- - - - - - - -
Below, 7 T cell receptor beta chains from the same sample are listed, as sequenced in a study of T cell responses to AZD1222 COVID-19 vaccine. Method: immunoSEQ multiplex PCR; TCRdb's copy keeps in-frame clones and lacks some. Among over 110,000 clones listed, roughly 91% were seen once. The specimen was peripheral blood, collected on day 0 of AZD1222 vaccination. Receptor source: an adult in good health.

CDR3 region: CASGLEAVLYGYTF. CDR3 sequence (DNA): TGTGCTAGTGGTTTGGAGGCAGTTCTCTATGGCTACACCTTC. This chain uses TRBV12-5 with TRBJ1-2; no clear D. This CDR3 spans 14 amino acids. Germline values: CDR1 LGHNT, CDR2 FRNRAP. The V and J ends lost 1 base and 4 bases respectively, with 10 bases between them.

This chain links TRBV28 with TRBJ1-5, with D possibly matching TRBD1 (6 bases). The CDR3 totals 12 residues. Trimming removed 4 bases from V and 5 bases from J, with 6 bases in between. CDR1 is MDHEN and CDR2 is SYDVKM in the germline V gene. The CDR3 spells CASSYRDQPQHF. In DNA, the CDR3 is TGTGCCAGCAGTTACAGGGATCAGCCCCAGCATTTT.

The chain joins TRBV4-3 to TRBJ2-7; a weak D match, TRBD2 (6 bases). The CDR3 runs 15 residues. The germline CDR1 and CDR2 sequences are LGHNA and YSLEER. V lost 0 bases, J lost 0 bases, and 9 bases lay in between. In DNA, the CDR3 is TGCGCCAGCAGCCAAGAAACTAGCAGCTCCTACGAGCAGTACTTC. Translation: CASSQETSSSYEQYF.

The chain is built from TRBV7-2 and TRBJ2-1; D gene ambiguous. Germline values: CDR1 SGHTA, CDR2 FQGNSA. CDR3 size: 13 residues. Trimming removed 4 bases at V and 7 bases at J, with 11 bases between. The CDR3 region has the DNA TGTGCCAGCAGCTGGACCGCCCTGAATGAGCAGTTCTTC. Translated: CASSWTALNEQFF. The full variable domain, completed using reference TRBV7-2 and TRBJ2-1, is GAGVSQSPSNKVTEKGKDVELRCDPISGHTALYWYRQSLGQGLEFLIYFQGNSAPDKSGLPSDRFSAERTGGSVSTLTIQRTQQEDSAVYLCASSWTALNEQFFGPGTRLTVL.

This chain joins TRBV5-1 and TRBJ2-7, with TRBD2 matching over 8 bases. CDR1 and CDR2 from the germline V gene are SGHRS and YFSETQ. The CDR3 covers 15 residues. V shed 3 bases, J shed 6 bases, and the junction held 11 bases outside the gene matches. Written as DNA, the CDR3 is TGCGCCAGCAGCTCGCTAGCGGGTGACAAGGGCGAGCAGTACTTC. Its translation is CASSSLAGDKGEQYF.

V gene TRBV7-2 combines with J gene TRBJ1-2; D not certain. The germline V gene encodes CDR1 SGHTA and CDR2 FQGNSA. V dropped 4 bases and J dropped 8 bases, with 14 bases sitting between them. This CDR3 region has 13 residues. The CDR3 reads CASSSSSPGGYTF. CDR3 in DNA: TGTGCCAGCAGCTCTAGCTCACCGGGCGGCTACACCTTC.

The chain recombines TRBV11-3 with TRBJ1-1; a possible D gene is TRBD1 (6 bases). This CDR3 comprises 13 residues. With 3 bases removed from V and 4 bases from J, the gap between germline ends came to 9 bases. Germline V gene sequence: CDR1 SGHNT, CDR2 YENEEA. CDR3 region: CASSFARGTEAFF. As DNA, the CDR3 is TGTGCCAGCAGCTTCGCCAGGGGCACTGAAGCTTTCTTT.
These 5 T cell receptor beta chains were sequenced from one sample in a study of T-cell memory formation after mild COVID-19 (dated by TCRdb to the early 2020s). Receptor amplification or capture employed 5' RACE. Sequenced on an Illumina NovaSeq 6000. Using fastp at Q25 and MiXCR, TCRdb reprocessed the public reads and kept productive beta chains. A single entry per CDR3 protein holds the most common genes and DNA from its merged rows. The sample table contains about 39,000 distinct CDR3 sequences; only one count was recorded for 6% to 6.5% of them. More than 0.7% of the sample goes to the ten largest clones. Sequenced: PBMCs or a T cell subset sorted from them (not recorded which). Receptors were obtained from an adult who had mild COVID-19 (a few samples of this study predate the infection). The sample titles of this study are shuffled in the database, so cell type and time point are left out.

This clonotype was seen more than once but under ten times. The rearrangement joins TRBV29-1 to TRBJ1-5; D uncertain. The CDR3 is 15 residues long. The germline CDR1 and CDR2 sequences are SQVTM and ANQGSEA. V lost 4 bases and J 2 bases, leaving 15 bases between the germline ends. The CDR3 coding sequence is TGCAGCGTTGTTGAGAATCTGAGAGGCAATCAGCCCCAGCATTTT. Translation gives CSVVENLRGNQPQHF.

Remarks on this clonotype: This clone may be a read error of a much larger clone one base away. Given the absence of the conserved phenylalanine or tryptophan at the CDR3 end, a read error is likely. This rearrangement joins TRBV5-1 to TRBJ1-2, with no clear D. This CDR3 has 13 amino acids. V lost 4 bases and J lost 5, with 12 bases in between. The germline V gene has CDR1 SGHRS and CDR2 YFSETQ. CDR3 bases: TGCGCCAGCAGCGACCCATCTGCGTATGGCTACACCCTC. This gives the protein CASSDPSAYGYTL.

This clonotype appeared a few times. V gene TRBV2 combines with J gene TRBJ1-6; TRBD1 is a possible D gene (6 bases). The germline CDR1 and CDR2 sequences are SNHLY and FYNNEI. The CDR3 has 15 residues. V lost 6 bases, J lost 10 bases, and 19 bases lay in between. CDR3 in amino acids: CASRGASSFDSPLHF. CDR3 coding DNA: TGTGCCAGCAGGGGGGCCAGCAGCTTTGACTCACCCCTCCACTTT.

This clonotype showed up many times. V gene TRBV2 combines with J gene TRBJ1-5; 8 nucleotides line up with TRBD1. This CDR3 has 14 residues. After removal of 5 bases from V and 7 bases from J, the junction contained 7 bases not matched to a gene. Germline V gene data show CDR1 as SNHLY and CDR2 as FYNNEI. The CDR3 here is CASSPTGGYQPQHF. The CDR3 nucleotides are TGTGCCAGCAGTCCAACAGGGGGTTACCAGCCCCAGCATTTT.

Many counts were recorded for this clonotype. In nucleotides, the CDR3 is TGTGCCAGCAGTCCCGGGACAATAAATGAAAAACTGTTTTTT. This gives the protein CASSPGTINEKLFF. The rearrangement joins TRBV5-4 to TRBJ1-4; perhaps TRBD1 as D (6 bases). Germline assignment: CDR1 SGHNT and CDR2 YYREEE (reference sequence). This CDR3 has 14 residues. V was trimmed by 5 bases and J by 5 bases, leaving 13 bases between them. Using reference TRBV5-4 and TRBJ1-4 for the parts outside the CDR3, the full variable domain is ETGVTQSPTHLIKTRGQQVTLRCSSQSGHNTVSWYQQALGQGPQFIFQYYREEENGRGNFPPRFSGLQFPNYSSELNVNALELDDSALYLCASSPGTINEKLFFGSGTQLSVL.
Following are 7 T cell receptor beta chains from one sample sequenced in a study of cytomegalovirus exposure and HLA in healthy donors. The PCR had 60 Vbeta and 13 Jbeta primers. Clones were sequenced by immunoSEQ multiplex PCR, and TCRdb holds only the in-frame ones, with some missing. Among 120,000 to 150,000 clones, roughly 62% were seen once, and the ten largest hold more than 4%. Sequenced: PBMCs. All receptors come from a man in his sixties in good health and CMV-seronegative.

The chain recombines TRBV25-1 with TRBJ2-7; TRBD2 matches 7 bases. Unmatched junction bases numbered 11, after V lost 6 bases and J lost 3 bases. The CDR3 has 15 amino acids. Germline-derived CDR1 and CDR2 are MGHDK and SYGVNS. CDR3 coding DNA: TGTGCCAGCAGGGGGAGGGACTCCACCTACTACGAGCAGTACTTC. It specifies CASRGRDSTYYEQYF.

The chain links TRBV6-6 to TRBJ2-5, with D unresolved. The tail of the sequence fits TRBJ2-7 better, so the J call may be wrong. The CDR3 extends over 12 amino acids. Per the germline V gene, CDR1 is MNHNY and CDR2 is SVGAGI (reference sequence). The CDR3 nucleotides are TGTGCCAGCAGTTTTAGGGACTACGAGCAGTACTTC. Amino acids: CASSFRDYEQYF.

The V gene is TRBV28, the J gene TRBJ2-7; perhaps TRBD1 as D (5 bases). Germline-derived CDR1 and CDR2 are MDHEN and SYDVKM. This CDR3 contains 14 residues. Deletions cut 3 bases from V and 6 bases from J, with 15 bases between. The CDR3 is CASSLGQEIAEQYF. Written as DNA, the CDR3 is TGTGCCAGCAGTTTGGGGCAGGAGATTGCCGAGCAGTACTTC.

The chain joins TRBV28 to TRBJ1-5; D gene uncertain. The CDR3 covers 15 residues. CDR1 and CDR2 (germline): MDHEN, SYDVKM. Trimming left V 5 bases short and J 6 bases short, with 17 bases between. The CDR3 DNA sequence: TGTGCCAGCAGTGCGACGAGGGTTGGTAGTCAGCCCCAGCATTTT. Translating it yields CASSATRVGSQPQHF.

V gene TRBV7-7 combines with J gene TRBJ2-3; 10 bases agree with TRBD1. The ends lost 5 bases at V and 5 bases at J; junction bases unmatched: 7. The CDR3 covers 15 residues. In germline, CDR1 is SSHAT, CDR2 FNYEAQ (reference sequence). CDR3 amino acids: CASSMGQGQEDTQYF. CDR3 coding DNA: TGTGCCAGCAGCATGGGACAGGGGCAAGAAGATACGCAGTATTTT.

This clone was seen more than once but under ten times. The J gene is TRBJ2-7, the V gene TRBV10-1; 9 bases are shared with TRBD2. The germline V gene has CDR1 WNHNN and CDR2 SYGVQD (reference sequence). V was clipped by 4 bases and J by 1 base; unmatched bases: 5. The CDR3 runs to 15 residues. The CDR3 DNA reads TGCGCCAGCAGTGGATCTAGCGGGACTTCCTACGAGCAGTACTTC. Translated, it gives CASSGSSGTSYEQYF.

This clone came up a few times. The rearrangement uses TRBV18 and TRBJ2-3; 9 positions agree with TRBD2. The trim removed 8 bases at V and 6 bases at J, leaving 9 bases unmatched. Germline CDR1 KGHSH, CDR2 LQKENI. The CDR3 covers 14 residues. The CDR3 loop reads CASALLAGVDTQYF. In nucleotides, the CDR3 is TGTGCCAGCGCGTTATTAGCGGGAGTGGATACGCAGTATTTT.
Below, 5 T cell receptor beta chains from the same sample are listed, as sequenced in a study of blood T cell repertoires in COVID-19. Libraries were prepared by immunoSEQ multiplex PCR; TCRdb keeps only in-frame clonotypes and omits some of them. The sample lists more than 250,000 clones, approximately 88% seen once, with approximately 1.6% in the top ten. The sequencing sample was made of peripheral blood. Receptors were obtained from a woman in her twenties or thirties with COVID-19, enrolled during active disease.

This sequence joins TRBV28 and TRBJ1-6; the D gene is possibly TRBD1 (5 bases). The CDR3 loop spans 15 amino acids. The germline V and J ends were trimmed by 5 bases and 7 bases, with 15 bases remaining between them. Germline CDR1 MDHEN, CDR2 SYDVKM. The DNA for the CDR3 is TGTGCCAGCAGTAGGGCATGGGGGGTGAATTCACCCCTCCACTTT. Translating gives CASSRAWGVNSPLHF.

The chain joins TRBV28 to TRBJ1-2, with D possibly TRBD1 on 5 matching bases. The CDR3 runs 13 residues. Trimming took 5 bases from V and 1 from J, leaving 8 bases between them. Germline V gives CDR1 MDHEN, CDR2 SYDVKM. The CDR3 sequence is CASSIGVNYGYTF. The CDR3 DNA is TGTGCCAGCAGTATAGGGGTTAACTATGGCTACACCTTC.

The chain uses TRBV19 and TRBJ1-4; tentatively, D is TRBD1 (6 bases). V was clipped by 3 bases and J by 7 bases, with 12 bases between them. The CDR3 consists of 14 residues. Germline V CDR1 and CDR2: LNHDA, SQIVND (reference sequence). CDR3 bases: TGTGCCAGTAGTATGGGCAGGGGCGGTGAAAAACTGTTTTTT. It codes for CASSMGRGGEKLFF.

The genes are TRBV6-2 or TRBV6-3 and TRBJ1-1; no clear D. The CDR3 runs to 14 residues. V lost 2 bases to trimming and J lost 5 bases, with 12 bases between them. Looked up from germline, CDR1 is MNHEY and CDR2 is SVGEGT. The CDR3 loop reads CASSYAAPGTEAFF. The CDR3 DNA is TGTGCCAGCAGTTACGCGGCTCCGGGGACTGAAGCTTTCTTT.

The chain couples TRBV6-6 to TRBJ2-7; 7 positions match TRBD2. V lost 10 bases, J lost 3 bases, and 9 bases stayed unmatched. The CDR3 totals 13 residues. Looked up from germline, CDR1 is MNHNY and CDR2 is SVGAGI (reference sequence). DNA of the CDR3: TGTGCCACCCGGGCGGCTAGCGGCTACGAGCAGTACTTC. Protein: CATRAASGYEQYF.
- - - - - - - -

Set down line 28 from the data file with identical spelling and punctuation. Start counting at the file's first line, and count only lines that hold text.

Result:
The chain couples TRBV6-6 to TRBJ2-7; 7 positions match TRBD2. V lost 10 bases, J lost 3 bases, and 9 bases stayed unmatched. The CDR3 totals 13 residues. Looked up from germline, CDR1 is MNHNY and CDR2 is SVGAGI (reference sequence). DNA of the CDR3: TGTGCCACCCGGGCGGCTAGCGGCTACGAGCAGTACTTC. Protein: CATRAASGYEQYF.